He came to Knaresdean yesterday to communicate the news, and his neckcloth was primmer than ever.
She was sewing as for dear life, and her face was primmer and colder than ever.
For hornbook and primmer for Jenkins' girle to learn to read, 6d.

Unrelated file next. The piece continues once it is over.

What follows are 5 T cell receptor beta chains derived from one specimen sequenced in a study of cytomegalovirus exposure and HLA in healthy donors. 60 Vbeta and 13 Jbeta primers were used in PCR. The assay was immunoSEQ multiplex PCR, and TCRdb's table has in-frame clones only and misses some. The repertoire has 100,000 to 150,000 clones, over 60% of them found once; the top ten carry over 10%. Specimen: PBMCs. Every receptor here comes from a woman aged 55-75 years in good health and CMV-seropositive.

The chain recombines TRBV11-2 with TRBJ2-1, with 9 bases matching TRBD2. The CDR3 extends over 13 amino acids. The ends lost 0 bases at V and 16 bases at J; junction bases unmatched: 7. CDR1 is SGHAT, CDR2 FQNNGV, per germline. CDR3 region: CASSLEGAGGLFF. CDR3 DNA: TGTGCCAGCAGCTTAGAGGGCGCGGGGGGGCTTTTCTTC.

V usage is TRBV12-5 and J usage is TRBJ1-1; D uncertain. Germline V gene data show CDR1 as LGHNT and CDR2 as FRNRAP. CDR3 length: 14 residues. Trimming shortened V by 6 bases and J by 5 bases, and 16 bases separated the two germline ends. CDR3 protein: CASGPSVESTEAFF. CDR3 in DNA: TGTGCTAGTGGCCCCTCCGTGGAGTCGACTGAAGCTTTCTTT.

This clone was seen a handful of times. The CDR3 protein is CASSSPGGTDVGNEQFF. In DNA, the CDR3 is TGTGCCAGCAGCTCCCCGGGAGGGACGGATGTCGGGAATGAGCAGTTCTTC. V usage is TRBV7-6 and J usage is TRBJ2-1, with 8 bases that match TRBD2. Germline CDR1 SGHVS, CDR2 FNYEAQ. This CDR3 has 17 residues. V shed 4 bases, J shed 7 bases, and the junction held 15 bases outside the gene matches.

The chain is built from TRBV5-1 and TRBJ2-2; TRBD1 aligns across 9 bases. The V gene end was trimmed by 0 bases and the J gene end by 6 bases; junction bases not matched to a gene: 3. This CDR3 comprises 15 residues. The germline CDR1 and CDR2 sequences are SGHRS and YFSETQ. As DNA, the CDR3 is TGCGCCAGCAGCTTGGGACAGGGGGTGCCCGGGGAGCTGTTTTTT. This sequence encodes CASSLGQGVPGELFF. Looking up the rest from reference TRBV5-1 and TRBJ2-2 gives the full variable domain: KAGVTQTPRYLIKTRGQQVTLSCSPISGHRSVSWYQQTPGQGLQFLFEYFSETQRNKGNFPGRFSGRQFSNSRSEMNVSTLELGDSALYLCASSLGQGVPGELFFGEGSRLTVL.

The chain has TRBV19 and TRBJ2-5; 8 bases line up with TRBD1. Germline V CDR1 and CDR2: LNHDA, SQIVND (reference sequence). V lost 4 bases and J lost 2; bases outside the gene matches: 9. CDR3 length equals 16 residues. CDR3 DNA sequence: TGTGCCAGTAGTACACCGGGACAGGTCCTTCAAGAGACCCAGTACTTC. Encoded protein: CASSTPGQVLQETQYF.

1680s (v.) "to assume a formal, precise demeanor," perhaps from French prim "thin, small, delicate," from Old French prim "fine, delicate," from Latin primus "finest," literally "first" (see prime (adj.)). Later, "deck out, dress to effect" (1721). Attested as a noun from 1700. The adjective, the sole surviving sense, is from 1709. A cant word at first. Related: Primly; primness.